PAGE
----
China bars banks, other companies from using foreign security technology
Posted by Author on August 26, 2010
The Canadian Press, Aug. 25, 2010 –
BEIJING, China — China has ordered its banks and other major companies to limit use of foreign computer security technology, setting up a possible trade clash with the United States and Europe while adding to strains over high-tech secrecy as some nations threaten to curtail BlackBerry service.
Beijing’s restrictions cite security concerns but are also consistent with its efforts to build up Chinese technology industries by shielding them from competition and pressing global rivals to hand over know-how.
The United States and the European Union have raised questions in the World Trade Organization about the rules. An American industry group is criticizing them as an attempt to shut competitors out of a promising market. Authorities are inspecting companies to enforce the restrictions and some have been told to replace foreign technology.
“These are legitimate security concerns, but the Chinese are going way too far,” said Steven Kho, a trade lawyer for law firm Akin Gump in Washington. “You cannot say from the outset, ‘All foreign products are a security risk.'”
Washington and Europe, which hope technology sales to China will help drive their economic recovery, want Beijing to scale back plans to enforce the rules on a wide range of industries including oil and gas, banking, utilities and telecommunications.
The rules, dubbed the Multi-Level Protection Scheme, or MLPS, come as Beijing tries to protect its fledgling technology companies by favouring them in procurement, promoting Chinese standards for mobile phones and prodding foreign competitors to disclose encryption technology.
The restrictions add to pressure on foreign companies that accuse Beijing of squeezing them out of key industries in violation of its free-trade pledges.
They cover products such as network firewalls and digital identity systems — a market dominated by Western companies such as Cisco Systems Inc. and Juniper Networks Inc. and Taiwan’s Trend Micro Inc.
Beijing announced plans for the curbs in 2007 and authorities and government-licensed private inspectors began visiting companies last year to enforce them.
A manager of an inspection company said 10 to 20 per cent of enterprises that its technicians looked at in higher security tiers used technology from Cisco and other foreign providers. He said they were told to switch to or add Chinese-made firewalls or other technology.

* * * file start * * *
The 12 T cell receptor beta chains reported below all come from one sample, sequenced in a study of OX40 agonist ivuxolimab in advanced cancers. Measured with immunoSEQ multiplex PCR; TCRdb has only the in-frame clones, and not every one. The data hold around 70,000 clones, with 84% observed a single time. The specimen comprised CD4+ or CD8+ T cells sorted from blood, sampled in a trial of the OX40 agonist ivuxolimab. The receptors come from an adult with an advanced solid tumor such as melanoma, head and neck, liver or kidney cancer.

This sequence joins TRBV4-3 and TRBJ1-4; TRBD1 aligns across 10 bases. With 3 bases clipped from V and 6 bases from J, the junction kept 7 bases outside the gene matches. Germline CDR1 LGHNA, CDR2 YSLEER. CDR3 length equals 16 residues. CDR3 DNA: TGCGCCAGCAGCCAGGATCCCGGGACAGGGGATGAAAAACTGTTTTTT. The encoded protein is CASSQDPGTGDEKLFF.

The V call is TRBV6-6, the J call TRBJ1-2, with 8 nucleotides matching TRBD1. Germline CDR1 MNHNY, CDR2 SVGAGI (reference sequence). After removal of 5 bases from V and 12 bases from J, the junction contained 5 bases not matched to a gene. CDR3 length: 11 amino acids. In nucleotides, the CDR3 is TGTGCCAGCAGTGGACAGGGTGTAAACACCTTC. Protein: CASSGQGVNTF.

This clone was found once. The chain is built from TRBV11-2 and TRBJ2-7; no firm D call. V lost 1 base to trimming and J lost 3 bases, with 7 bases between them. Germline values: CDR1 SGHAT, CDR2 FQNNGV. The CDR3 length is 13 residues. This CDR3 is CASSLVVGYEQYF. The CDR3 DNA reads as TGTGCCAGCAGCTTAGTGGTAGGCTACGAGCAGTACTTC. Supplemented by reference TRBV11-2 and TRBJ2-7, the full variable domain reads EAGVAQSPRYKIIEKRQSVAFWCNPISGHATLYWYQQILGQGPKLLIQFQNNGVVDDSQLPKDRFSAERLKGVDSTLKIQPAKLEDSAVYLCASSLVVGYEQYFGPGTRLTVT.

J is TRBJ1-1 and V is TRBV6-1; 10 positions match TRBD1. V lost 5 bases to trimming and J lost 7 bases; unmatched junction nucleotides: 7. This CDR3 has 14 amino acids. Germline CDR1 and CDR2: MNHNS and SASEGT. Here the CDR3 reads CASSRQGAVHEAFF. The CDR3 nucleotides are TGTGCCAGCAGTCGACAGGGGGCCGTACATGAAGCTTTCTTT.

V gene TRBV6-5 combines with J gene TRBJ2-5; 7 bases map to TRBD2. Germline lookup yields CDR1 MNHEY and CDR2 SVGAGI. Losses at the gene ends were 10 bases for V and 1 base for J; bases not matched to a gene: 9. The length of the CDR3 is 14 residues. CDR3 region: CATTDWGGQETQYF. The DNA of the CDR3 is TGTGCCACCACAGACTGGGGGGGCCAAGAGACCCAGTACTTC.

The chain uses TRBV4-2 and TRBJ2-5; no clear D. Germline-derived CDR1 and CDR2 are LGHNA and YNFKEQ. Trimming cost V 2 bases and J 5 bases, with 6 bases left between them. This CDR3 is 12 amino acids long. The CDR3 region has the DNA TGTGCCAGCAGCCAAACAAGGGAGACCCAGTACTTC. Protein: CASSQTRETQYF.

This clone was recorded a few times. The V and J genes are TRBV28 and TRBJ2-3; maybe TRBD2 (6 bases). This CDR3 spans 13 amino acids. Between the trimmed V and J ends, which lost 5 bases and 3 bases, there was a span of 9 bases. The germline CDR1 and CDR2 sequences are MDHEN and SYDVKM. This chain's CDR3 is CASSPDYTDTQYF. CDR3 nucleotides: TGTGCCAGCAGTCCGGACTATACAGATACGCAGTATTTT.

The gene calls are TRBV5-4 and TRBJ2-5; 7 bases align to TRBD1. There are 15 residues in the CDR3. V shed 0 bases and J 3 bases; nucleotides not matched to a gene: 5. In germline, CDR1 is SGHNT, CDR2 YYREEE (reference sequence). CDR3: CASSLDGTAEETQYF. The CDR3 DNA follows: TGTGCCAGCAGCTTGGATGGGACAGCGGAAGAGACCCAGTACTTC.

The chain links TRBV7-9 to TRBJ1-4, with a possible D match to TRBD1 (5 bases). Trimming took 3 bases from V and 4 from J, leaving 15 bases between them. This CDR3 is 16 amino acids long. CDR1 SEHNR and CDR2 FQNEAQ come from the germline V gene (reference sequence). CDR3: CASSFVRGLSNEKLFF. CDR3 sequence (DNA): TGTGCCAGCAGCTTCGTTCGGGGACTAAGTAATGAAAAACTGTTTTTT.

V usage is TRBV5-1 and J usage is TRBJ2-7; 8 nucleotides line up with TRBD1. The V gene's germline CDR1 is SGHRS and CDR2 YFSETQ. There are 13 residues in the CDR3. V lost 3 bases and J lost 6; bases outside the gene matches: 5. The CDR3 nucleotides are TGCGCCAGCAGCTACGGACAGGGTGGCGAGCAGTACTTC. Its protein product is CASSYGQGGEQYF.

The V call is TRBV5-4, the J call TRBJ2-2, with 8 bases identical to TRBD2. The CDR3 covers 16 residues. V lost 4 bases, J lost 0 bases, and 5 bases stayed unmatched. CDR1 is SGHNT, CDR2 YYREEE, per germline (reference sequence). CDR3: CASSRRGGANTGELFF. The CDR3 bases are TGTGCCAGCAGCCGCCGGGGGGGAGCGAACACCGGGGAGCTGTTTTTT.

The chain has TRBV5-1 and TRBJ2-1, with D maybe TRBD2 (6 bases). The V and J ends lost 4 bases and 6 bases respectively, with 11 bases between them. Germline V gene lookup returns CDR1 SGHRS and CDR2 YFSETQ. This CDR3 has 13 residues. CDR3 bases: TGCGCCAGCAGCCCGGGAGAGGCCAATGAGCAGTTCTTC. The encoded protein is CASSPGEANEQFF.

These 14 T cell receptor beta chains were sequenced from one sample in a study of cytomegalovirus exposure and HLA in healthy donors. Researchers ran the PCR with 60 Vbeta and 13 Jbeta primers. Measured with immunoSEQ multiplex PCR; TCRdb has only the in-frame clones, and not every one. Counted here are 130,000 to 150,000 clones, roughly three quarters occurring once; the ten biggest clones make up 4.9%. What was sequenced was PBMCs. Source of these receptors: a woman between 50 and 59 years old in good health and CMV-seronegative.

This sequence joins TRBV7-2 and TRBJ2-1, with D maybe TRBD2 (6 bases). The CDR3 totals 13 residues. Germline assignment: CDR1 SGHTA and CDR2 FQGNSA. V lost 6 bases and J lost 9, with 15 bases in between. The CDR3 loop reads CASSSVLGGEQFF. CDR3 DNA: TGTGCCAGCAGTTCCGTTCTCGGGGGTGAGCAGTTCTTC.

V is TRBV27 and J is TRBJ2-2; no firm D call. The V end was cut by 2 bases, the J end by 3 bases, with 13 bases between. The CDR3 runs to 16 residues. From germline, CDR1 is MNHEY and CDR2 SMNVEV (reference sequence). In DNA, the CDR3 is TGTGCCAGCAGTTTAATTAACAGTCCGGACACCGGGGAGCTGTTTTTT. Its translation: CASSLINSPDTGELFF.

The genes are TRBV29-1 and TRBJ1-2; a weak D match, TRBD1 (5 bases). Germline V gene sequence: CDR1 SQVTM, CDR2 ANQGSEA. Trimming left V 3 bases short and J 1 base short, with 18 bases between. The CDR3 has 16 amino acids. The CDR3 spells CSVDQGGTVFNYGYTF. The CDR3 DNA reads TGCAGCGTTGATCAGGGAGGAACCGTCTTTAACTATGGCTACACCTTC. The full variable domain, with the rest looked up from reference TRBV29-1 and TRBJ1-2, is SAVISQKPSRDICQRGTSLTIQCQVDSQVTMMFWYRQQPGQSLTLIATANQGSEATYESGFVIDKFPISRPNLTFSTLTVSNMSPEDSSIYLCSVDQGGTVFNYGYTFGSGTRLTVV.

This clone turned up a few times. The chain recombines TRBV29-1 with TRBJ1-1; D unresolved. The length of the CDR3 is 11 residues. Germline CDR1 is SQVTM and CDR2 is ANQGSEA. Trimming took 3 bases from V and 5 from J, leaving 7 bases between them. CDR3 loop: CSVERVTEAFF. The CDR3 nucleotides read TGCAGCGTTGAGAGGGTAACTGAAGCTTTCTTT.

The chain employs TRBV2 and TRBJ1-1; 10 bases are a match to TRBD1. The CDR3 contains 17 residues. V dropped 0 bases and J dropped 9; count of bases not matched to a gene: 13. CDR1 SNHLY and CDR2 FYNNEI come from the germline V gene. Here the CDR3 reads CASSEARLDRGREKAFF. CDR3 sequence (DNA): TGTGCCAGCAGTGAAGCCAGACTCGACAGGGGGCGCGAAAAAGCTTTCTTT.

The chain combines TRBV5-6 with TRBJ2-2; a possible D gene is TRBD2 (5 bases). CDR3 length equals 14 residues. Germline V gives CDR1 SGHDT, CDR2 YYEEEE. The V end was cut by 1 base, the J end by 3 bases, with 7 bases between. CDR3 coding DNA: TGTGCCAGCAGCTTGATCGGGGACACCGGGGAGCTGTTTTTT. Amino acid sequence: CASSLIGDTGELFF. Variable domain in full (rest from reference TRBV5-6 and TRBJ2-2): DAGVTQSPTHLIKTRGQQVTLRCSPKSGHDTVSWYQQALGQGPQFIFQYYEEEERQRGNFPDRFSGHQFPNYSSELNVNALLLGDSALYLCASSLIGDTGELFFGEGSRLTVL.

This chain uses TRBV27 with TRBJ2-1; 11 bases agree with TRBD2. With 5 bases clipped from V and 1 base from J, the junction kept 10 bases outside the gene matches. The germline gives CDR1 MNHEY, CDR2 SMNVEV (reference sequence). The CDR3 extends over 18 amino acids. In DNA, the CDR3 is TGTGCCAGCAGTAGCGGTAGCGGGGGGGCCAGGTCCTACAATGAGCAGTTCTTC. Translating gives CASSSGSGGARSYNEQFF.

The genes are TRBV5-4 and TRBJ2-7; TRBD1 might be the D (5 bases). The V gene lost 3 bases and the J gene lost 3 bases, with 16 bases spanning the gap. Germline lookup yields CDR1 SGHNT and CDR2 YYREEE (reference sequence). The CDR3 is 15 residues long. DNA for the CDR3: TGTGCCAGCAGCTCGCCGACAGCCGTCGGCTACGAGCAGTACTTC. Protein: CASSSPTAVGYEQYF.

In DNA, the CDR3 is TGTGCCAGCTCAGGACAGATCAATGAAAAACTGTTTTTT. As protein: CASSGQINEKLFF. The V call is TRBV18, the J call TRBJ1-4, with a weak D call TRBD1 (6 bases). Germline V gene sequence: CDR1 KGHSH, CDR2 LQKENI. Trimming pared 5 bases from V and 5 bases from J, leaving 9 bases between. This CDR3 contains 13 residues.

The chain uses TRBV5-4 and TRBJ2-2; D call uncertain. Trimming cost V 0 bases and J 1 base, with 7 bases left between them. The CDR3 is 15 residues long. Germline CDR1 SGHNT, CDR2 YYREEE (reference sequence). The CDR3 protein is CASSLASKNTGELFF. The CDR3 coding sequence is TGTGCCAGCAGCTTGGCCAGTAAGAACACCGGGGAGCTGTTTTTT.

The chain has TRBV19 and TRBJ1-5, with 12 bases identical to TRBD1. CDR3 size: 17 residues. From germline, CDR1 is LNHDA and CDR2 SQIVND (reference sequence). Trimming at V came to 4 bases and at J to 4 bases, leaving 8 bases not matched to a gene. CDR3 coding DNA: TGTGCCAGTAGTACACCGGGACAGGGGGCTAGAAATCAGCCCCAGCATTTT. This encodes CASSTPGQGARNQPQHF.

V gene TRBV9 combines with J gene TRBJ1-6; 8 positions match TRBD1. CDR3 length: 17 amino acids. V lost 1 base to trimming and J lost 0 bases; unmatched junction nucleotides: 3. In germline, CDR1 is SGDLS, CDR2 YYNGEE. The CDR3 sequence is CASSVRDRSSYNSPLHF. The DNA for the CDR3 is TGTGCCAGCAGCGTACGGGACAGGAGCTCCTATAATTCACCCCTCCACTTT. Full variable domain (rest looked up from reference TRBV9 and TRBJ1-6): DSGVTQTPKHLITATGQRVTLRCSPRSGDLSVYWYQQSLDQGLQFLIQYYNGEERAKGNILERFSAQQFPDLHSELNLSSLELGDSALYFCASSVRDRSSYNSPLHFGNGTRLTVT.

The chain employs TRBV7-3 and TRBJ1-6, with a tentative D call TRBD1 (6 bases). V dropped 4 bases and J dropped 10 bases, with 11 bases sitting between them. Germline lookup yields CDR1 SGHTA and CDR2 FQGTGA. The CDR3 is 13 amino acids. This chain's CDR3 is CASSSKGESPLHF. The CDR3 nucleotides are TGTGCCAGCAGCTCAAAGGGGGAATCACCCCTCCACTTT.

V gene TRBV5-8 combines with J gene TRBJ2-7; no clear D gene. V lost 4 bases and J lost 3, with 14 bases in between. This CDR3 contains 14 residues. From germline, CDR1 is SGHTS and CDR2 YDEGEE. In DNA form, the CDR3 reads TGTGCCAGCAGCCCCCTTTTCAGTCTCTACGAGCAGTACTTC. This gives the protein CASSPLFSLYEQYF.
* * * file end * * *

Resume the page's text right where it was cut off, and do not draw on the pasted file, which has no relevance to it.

“We asked clients to make changes and warned them they would fail to pass the inspection if they don’t,” said the manager at Guangdong Southern Information Security Industrial Base Co. He would give only his surname, Chen.
Chen said entities inspected by his company included financial institutions and other state-owned companies. He declined to say which companies had to make changes or how extensive changes from foreign to Chinese technology were.
Use of foreign security technology already was declining due to a 2008 government directive that was not publicly released, according a manager at another inspection company, Guangzhou Zhongbang Information Engineering Co. He would give only his surname, Ma.
“The government had unpublished policies that the information security products for classified information systems needed to be domestically made or purchasing priority should be given to domestically made products,” Ma said.
The effect on sales so far is unclear. A Cisco spokesman in Beijing declined to comment and spokespeople for Juniper Networks and Trend Micro did not respond to questions.
“If China’s MLPS is fully implemented and applied broadly to commercial sector networks and IT infrastructure, it could have a significant impact on sales by U.S. information security technology providers,” said an American Embassy spokesman, Richard Buangan, in a written response to questions.
The EU wants Beijing to apply the curbs only to companies involved in national security, said the EU mission in Beijing in a statement.
China has tried for a decade to control encryption and security technology even as it promotes Internet commerce and other industries that rely on it. Beijing is ahead of India, the United Arab Emirates and Saudi Arabia, which are starting to grapple with the technology and say they may shut down BlackBerry’s corporate email…….(More details from The Canadian Press)
One Response to “China bars banks, other companies from using foreign security technology”
Sorry, the comment form is closed at this time.